Dr Ian Neeland: Sure. For, I don't know, 50, 60 years we've had this concept of the apple and the pear. Right? Fat in the belly being the apple shape and fat in the pear being fat in the hips and buttocks and that being two different body types of body fat. So we have a lot of technology nowadays, and we can actually directly image body fat and where it is in the body. So we can do MRI, we can do CT, and we can actually see where the body fat is distributed and how much body fat in one area may be related to disease compared with another area.
So we've gone away from the apple and pear and really getting down to what we call body fat depots or adipose tissue depots where we deposit fat. And the area that we deposit fat that has the most risk for cardiometabolic diseases is this visceral adipose tissue or VAT. VAT is fat that's around the intra-abdominal organs, also near the kidneys, and you can't actually tell how much visceral fat someone has just by BMI or waist circumference or just looking at them. You really have to do this dedicated imaging to find out. And the reason for that is that in the belly there's two types of fat. There's the visceral fat, and there's the subcutaneous, which is the fat under the skin. Both those fat areas make up the belly fat, but they're very different. And part of the review is really going into depth about why these are different and how they're different.
They have completely different metabolic profiles, so if you would take blood, lipids, inflammatory markers, they would look completely different even in a single individual. And then if you look at the genetics of where the fat is, they're different. If you look at what these fat areas secrete, they're completely different. So it's really important to know where the fat is, and that's why I think this concept of sick fat versus healthy fat comes into play.
So, sick fat is fat that's usually in this visceral fat depot, and that is really the three central tenets we talk about are visceral fat or ectopic fat. Ectopic means fat where it doesn't belong. Then inflammation and cytokines, so secretion of abnormal factors in the blood from this fat, and then insulin resistance. So those are the three kind of tenets of this sick fat. So that's why we think that the sick fat plays a role in disease, and then there's a concept of less sick fat or healthy fat, which is maybe a sink. It actually buffers some of these cytokines and inflammation from causing disease in the body.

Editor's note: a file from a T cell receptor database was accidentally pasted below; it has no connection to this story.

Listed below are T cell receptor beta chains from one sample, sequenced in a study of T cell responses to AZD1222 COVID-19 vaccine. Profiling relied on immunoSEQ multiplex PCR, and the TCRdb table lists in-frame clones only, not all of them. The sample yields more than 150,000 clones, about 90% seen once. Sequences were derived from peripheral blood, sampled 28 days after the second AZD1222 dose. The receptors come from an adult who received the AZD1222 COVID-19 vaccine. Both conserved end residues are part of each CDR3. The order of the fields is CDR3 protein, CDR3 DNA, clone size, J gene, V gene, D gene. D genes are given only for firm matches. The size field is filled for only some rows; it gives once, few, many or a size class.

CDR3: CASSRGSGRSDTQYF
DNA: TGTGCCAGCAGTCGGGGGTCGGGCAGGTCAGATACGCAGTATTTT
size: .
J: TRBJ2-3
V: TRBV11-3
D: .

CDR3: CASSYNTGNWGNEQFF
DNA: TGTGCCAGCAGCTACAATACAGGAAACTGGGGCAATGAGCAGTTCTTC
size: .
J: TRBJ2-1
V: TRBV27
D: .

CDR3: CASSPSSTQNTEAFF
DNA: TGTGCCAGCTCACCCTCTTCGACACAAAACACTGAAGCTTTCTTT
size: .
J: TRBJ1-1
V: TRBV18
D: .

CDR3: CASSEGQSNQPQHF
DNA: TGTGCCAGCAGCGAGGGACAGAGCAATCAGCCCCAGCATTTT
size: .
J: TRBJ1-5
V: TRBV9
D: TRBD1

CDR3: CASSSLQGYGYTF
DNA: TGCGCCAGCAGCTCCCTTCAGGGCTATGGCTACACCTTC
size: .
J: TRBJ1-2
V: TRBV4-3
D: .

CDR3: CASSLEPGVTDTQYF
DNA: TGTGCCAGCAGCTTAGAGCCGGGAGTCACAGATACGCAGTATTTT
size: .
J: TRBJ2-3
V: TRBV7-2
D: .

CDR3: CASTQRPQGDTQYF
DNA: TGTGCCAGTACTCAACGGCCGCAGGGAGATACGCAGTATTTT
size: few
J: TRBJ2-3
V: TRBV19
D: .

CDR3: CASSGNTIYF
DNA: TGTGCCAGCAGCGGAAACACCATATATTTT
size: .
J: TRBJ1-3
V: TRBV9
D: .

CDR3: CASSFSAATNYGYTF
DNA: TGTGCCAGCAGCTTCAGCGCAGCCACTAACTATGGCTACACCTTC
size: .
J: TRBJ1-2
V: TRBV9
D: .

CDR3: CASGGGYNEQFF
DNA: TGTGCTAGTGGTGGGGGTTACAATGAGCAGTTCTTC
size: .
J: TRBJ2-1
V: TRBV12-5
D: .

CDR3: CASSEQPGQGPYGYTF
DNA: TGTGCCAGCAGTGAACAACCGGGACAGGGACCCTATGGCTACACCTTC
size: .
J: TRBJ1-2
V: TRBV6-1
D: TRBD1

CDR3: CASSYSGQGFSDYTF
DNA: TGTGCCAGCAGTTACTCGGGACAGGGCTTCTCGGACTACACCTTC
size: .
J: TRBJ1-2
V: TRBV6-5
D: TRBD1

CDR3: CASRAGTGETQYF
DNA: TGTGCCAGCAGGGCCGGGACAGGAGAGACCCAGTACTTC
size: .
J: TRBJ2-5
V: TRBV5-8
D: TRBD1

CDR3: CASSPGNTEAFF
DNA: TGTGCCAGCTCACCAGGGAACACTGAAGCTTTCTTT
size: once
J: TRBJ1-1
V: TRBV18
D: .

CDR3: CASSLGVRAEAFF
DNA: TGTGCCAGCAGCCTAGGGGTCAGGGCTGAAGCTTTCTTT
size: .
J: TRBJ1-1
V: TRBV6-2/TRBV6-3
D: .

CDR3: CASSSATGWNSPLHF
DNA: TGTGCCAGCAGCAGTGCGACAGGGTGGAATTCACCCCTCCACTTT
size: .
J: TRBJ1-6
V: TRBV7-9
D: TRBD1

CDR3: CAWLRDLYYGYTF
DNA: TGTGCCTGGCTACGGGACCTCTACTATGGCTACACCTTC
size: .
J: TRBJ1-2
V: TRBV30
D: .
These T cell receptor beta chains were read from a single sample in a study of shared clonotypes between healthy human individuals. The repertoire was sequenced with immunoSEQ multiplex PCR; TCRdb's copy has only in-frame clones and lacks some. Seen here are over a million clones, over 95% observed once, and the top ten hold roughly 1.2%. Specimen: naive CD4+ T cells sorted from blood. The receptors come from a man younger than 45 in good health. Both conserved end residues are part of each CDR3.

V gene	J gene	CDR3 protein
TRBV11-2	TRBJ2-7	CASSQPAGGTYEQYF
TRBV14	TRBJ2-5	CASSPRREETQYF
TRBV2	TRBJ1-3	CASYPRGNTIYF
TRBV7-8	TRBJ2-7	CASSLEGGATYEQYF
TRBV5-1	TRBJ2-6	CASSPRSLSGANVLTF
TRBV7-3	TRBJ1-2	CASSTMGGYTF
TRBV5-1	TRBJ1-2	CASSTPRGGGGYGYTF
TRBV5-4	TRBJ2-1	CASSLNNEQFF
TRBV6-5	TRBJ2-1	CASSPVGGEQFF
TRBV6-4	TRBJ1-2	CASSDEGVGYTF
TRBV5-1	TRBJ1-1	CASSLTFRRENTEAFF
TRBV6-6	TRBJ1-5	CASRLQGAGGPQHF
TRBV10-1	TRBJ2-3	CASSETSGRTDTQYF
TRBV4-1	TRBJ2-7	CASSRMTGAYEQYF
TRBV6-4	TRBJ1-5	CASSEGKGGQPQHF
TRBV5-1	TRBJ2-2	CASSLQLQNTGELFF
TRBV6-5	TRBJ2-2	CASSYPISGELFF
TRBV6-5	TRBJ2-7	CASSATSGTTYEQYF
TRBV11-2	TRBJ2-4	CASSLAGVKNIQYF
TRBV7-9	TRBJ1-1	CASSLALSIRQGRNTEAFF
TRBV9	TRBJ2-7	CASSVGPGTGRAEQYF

Dr Carolyn Lam: Yeah. I found that concept so fascinating, and just to bring it back to the obesity paradox. So, some larger people may enjoy better outcomes because they actually have a predisposition to put the fat subcutaneously perhaps, rather than viscerally. Would that be correct? You worded it so eloquently in your paper. There are some ethnicities or some genetic predispositions that could make one lose that inability to put it peripherally, and therefore it all goes viscerally, is what I got from it. And that's the stuff that puts people at risk.
Dr Ian Neeland: Yeah. We find that fat in the lower body, the hips and the buttocks, is actually in epidemiology, protective against heart disease, protective against cancer. And the problem is we don't know why some people put fat in the belly and some people put it in the hips and buttocks. There's very interesting twin-twin studies that show if someone has a predisposition for obesity, so twins may be both obese, but there is some difference in where they actually put the fat. So I think genetics certainly plays a role, but environment also plays a role. And environments, things like appropriate nutrition and physical activity can really alter genetics and help someone to put fat where it should be and prevent disease.
So this obesity paradox, this concept of putting fat where it should be, is really the next frontier for this type of research. How can we modulate it? How can we fix it?
Dr Carolyn Lam: Exactly, and I love the way you ended your review when you said, "Therefore, maybe in all our complaints and so on, saying that we want weight loss, we should actually be focusing on waist loss. You could redistribute the fat to healthy areas, not change your weight, and still become healthier." That was the concept, right?